In any case, ensure them that you expect to have your hands full. The worst thing you can do is saying that you imagine staying in some comfy office, watching the employees from distance, and intervening only when a problem occurs. On the contrary, you want to be out there, among the employees, observing everything from a close distance, and helping your colleagues when the workload gets heavy.
What are your expectations on your superior, the store manager?
You have a couple of good options here. First one is emphasizing honest and open communication. Of course, you understand and accept the hierarchy in the store, and are ready to assist the store manager with anything they man need. However, it is pivotal that they communicate their ideas clearly, and also give you some constructive feedback on your work, so you know what you should improve on. Even better when they are receptive to such feedback from your side, which isn’t always the case…
Another option is saying that you have no expectations. Trying to be attentive to the needs and feelings of your colleagues, you typically do not struggle to get along with anyone, and see no reason why it should be any different here. The manager (and the store owner) is the one who should have some expectations on you, and not the other way around.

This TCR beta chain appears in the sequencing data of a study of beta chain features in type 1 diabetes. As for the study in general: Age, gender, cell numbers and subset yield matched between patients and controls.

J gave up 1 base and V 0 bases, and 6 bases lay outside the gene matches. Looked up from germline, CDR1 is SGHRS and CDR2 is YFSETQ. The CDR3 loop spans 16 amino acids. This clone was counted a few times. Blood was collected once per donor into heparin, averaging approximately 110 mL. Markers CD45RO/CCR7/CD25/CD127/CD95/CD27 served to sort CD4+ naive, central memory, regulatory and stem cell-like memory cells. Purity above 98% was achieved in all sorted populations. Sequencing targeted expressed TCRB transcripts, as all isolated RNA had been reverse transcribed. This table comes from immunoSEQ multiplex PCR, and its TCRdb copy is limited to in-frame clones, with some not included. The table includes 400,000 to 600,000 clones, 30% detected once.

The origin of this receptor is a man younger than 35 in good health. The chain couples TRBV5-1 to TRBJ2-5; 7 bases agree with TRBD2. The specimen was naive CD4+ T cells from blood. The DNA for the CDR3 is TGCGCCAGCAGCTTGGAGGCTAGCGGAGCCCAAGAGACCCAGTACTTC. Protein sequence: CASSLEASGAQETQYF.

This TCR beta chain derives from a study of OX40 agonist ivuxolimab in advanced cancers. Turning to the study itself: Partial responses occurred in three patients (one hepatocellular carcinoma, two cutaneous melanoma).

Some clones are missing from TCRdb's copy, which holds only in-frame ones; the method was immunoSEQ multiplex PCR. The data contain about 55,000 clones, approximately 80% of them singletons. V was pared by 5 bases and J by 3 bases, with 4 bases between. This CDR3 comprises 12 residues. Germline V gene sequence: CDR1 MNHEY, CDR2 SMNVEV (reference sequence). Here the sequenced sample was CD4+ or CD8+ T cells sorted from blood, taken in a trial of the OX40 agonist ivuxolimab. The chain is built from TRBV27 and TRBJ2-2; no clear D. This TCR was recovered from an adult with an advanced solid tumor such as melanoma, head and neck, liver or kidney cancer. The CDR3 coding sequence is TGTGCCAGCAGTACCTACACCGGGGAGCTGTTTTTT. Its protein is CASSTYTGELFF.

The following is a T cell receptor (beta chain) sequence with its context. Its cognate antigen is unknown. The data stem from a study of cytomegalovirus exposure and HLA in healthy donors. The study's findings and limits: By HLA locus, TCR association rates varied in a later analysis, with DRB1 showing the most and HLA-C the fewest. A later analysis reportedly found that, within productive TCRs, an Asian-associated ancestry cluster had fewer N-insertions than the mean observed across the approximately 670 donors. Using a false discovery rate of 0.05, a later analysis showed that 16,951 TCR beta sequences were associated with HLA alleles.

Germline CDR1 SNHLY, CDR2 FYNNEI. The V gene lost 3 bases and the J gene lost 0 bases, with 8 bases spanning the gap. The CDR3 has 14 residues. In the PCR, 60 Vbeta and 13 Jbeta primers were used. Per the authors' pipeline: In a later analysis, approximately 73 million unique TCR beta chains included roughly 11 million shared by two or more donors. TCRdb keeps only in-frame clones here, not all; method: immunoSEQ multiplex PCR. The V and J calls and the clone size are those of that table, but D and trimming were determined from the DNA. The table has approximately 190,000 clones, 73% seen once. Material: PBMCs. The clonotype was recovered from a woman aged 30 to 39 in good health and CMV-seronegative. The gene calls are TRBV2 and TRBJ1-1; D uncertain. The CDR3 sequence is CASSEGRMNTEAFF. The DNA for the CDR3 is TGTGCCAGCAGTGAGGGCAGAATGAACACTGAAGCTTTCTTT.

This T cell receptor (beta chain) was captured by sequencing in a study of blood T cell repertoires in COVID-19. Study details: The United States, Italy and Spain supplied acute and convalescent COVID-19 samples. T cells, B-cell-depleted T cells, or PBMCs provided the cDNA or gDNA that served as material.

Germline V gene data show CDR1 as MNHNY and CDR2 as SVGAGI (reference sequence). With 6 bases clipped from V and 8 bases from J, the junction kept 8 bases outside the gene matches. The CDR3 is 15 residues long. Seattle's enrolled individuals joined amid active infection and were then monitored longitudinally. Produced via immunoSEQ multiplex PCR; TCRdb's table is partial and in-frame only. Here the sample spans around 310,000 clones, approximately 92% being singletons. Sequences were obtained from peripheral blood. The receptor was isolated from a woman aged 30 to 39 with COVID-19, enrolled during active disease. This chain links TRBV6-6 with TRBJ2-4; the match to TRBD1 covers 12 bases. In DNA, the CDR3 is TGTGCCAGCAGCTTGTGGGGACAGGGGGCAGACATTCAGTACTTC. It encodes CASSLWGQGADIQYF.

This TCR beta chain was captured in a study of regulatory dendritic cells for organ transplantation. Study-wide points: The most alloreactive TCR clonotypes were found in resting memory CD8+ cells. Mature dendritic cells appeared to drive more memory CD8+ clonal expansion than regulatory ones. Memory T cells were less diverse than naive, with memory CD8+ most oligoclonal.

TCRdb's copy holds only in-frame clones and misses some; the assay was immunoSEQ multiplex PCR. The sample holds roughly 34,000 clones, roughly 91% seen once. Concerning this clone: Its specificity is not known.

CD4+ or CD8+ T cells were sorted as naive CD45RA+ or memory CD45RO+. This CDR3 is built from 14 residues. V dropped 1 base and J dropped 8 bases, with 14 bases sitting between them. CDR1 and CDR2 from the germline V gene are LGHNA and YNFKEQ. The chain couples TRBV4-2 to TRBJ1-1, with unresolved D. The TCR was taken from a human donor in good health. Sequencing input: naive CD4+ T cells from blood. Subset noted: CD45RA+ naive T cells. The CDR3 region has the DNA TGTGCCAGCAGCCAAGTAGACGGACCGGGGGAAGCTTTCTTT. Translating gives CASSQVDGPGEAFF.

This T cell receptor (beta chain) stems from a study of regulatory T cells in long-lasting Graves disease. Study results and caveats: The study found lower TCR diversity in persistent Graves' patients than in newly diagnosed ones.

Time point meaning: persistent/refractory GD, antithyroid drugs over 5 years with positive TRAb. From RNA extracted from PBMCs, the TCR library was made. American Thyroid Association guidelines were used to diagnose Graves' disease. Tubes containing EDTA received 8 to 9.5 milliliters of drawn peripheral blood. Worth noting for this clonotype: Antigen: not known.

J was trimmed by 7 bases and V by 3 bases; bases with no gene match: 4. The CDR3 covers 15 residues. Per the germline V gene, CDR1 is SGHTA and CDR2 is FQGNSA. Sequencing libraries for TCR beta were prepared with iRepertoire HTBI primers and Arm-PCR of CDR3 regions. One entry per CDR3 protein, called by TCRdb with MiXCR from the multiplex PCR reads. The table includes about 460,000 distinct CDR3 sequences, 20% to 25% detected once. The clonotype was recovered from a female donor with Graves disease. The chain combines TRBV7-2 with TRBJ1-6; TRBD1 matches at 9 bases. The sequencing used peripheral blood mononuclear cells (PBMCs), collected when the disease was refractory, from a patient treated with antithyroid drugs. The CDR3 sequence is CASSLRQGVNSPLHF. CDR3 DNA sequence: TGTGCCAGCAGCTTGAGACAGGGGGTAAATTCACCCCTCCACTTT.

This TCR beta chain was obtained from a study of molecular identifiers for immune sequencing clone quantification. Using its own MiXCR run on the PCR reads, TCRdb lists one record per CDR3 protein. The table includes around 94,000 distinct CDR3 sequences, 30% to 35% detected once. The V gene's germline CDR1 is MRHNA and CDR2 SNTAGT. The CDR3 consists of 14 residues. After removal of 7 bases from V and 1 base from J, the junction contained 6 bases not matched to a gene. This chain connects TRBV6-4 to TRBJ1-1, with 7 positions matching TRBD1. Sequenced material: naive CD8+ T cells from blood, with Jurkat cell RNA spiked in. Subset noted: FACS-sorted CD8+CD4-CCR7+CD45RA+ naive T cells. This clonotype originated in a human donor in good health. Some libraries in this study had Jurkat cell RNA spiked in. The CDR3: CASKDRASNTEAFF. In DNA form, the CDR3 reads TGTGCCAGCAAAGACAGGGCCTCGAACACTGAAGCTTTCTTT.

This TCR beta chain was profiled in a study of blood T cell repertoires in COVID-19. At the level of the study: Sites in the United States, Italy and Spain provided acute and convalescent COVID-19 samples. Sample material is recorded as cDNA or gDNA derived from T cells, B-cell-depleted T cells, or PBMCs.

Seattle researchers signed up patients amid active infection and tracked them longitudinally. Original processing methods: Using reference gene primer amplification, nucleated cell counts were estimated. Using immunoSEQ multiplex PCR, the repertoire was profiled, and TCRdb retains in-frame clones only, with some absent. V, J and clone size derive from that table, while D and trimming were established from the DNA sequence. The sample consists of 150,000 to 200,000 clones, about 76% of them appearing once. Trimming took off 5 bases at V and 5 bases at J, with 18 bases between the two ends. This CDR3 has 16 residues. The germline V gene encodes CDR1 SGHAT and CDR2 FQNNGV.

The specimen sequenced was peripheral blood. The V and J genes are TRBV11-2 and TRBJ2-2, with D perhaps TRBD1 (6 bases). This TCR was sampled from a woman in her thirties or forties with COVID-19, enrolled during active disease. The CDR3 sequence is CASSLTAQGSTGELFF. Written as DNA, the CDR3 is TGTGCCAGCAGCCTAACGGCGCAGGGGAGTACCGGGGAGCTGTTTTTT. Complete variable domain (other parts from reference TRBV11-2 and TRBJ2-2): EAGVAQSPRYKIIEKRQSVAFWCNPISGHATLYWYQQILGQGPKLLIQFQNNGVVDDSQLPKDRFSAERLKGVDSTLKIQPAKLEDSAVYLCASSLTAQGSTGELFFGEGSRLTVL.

Imagine that the workload is heavy and a cashier (or a stock clerk, or some other essential employee) did not come to work. How will you react in such a scenario?
The key is to demonstrate that you do not mind taking on the labor of lower ranked employees, when the situation requires it. Of course, manager needs an assistant, but in emergency cases they can take care of the job alone. Hence when someone doesn’t come to the shift and you do not have a replacement ready, you do mind replacing them–at the cash desk, on the sales floor, in the warehouse–wherever they need you the most.